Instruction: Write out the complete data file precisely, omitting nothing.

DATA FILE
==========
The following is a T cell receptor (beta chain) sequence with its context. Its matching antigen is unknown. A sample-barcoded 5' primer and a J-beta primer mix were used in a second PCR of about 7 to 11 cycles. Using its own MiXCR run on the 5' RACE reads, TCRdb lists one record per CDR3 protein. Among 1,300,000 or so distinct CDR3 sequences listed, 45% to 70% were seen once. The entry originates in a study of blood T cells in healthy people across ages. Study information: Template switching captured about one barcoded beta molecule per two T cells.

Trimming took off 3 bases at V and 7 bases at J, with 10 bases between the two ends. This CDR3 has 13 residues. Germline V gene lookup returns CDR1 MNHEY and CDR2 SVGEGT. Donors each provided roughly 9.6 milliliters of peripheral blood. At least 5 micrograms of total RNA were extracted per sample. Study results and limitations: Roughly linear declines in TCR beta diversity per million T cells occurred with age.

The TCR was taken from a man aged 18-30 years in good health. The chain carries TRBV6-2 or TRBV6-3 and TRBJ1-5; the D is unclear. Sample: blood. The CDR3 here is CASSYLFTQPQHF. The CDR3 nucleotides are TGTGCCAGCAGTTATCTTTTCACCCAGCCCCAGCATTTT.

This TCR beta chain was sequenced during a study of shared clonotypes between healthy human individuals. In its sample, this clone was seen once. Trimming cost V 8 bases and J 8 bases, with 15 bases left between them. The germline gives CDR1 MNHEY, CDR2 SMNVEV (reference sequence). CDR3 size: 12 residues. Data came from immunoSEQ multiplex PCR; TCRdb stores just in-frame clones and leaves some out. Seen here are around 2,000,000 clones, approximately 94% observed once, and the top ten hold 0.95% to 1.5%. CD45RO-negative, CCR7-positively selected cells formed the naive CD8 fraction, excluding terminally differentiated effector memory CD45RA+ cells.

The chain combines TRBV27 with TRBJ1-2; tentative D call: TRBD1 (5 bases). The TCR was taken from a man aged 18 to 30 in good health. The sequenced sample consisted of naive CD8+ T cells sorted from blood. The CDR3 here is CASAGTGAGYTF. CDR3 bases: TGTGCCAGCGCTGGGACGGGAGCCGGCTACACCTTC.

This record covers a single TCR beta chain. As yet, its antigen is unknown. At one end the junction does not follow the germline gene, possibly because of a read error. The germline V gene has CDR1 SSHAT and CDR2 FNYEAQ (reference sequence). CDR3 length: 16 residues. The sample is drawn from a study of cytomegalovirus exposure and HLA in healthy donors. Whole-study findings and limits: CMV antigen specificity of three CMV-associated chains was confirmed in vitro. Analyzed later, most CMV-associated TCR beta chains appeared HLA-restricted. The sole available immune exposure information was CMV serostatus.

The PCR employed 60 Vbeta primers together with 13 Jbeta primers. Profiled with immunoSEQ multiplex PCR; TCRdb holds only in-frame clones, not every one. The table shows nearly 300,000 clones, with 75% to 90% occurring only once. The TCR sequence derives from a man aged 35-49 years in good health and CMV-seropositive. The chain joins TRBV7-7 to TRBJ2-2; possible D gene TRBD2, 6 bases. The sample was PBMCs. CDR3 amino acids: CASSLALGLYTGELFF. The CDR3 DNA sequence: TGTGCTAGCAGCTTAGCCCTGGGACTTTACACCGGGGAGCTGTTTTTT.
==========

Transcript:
The following is a T cell receptor (beta chain) sequence with its context. Its matching antigen is unknown. A sample-barcoded 5' primer and a J-beta primer mix were used in a second PCR of about 7 to 11 cycles. Using its own MiXCR run on the 5' RACE reads, TCRdb lists one record per CDR3 protein. Among 1,300,000 or so distinct CDR3 sequences listed, 45% to 70% were seen once. The entry originates in a study of blood T cells in healthy people across ages. Study information: Template switching captured about one barcoded beta molecule per two T cells.

Trimming took off 3 bases at V and 7 bases at J, with 10 bases between the two ends. This CDR3 has 13 residues. Germline V gene lookup returns CDR1 MNHEY and CDR2 SVGEGT. Donors each provided roughly 9.6 milliliters of peripheral blood. At least 5 micrograms of total RNA were extracted per sample. Study results and limitations: Roughly linear declines in TCR beta diversity per million T cells occurred with age.

The TCR was taken from a man aged 18-30 years in good health. The chain carries TRBV6-2 or TRBV6-3 and TRBJ1-5; the D is unclear. Sample: blood. The CDR3 here is CASSYLFTQPQHF. The CDR3 nucleotides are TGTGCCAGCAGTTATCTTTTCACCCAGCCCCAGCATTTT.

This TCR beta chain was sequenced during a study of shared clonotypes between healthy human individuals. In its sample, this clone was seen once. Trimming cost V 8 bases and J 8 bases, with 15 bases left between them. The germline gives CDR1 MNHEY, CDR2 SMNVEV (reference sequence). CDR3 size: 12 residues. Data came from immunoSEQ multiplex PCR; TCRdb stores just in-frame clones and leaves some out. Seen here are around 2,000,000 clones, approximately 94% observed once, and the top ten hold 0.95% to 1.5%. CD45RO-negative, CCR7-positively selected cells formed the naive CD8 fraction, excluding terminally differentiated effector memory CD45RA+ cells.

The chain combines TRBV27 with TRBJ1-2; tentative D call: TRBD1 (5 bases). The TCR was taken from a man aged 18 to 30 in good health. The sequenced sample consisted of naive CD8+ T cells sorted from blood. The CDR3 here is CASAGTGAGYTF. CDR3 bases: TGTGCCAGCGCTGGGACGGGAGCCGGCTACACCTTC.

This record covers a single TCR beta chain. As yet, its antigen is unknown. At one end the junction does not follow the germline gene, possibly because of a read error. The germline V gene has CDR1 SSHAT and CDR2 FNYEAQ (reference sequence). CDR3 length: 16 residues. The sample is drawn from a study of cytomegalovirus exposure and HLA in healthy donors. Whole-study findings and limits: CMV antigen specificity of three CMV-associated chains was confirmed in vitro. Analyzed later, most CMV-associated TCR beta chains appeared HLA-restricted. The sole available immune exposure information was CMV serostatus.

The PCR employed 60 Vbeta primers together with 13 Jbeta primers. Profiled with immunoSEQ multiplex PCR; TCRdb holds only in-frame clones, not every one. The table shows nearly 300,000 clones, with 75% to 90% occurring only once. The TCR sequence derives from a man aged 35-49 years in good health and CMV-seropositive. The chain joins TRBV7-7 to TRBJ2-2; possible D gene TRBD2, 6 bases. The sample was PBMCs. CDR3 amino acids: CASSLALGLYTGELFF. The CDR3 DNA sequence: TGTGCTAGCAGCTTAGCCCTGGGACTTTACACCGGGGAGCTGTTTTTT.